The Lighthouse of the Lord90911_000_040
My dear sisters, the spirit which permeates this meeting here in the historic Tabernacle and in hundreds of chapels and stake centers in many parts of the world is a reflection of your strength, your devotion, your goodness. To quote the words of the Lord: “Ye are the salt of the earth. … Ye are the light of the world. … Let your light so shine before men, that they may see your good works, and glorify your Father which is in heaven.” (Matt. 5:13–14, 16.)
Some of you are just approaching young womanhood, soon to leave the comfort of Primary and enter the exciting and challenging years as young women of The Church of Jesus Christ of Latter-day Saints. Others here include those not yet married, many of whom are your teachers. There are also mothers, grandmothers, even great-grandmothers, who, with an occasional tear, think back to the summertime of their youth and ponder the words of Longfellow:
(Henry Wadsworth Longfellow, Morituri Salutamus, in The Complete Poetical Works of Longfellow, Cambridge, Mass.: The Riverside Press, 1922, p. 311.)
All of you are sisters to one another and daughters of our Heavenly Father. It is with a humble and prayerful heart that I stand before you. I have always loved the words frequently quoted by President David O. McKay as he described you: “Woman was taken out of man—not out of his feet to be trampled underfoot, but out of his side to be equal to him, under his arm to be protected, and near his heart to be loved.”
But the thought that never fails to stir my soul is the simple and sage advice: “Men should take care not to make women weep, for God counts their tears.”
Do we in attendance tonight know who we are and what God expects us to become? Remember that the recognition of a power higher than oneself does not in any sense debase; rather, it exalts. If we will but realize that we have been created in the image of God, we will not find Him difficult to approach, for God did create “man in his own image, in the image of God created he him; male and female created he them.” (Gen. 1:27.) This knowledge, acquired through faith, will bring inner calm and profound peace.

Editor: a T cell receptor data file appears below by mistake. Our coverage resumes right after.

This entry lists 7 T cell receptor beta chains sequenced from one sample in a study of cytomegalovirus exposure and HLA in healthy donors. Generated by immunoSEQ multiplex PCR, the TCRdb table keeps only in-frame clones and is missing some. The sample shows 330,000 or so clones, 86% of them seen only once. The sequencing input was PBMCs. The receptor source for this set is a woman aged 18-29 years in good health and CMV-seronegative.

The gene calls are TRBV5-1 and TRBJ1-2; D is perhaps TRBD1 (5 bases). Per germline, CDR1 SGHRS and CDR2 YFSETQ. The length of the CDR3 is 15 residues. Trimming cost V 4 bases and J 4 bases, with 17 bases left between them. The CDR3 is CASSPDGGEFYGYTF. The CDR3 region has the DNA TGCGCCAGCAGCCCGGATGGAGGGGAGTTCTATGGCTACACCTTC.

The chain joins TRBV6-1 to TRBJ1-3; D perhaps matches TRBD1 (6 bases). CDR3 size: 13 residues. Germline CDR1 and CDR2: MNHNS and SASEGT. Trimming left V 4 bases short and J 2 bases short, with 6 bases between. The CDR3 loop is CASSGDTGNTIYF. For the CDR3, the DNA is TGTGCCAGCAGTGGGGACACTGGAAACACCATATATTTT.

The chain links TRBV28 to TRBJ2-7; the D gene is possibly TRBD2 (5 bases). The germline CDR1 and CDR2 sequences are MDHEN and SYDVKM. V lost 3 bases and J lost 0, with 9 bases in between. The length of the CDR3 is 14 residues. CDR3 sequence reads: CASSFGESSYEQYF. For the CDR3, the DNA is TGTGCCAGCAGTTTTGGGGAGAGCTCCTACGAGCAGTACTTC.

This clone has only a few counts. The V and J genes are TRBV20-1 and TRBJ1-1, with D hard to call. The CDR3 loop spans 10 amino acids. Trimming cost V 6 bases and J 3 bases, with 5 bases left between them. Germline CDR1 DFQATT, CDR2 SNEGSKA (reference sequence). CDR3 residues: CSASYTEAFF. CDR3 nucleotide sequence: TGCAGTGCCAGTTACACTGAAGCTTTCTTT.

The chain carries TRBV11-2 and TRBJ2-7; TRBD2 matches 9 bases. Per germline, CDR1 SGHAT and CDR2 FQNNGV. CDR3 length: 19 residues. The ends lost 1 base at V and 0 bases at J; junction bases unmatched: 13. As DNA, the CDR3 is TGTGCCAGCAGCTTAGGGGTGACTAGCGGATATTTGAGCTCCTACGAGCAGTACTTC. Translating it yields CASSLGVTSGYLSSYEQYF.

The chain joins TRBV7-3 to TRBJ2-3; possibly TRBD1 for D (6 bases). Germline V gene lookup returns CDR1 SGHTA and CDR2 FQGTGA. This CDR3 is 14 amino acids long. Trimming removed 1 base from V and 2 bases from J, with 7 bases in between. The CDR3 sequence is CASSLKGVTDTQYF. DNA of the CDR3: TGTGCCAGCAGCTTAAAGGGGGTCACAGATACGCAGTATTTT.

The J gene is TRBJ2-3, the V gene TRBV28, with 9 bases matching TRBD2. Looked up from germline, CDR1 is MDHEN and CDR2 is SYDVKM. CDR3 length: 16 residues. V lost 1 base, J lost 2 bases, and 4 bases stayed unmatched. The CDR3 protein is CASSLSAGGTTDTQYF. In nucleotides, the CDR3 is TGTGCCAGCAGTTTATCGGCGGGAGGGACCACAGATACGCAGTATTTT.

Just twenty years ago many of you had not yet commenced your journey through mortality. Your abode was a heavenly home. We know relatively little concerning the details of our existence there—only that we were among those who loved us and were concerned for our eternal well-being. Then there arrived the period where earth life became necessary to our progress. Farewells were no doubt spoken, expressions of confidence given, and graduation to mortality achieved.
What a commencement service awaited each of us! Loving parents joyously welcomed us to our earthly home. Tender care and affectionate embrace awaited our every whim. Someone described a newborn child as “a sweet, new blossom of Humanity, Fresh fallen from God’s own home, to flower on earth.” (Gerald Massey, “Wooed and Won,” in The Home Book of Quotations, sel. Burton Stevenson, New York: Dodd, Mead and Co., 1956, p. 121.)
Those first years were precious, special years. Satan had no power to tempt us. We had not yet become accountable but were innocent before God. They were learning years.
Soon we entered that period some have labeled “the terrible teens.” I prefer “the terrific teens.” What a time of opportunity, a season of growth, a semester of development, marked by the acquisition of knowledge and the quest for truth.
No one has described these years as being easy. Indeed, they have become increasingly more difficult. The world seems to have slipped from the moorings of safety and drifted from the harbor of peace.
Permissiveness, immorality, pornography, and the power of peer pressure cause many to be tossed about on a sea of sin and crushed on the jagged reefs of lost opportunities, forfeited blessings, and shattered dreams.
Anxiously you ask, “Is there a way to safety? Can someone guide me? Is there an escape from threatened destruction? The answer is a resounding yes! I counsel you: Look to the lighthouse of the Lord. There is no fog so dense, no night so dark, no gale so strong, no mariner so lost but what its beacon light can rescue. It beckons through the storms of life. It calls, “This way to safety; this way to home.”
The lighthouse of the Lord sends forth signals readily recognized and never failing. These words of warning, these safety standards, are printed in a small booklet soon to be distributed and entitled For the Strength of Youth.
May I share with you the introduction to the booklet, prepared by the First Presidency of the Church:
“Our beloved young men and women,
“We want you to know that we love you. We have great confidence in you. …
“We desire everything in this world for you that is right and good. You are not just ordinary young men and women. You are choice spirits who have been held in reserve to come forth in this day when the temptations, responsibilities, and opportunities are the very greatest. You are at a critical time in your lives. This is a time for you not only to live righteously but also to set an example for your peers. …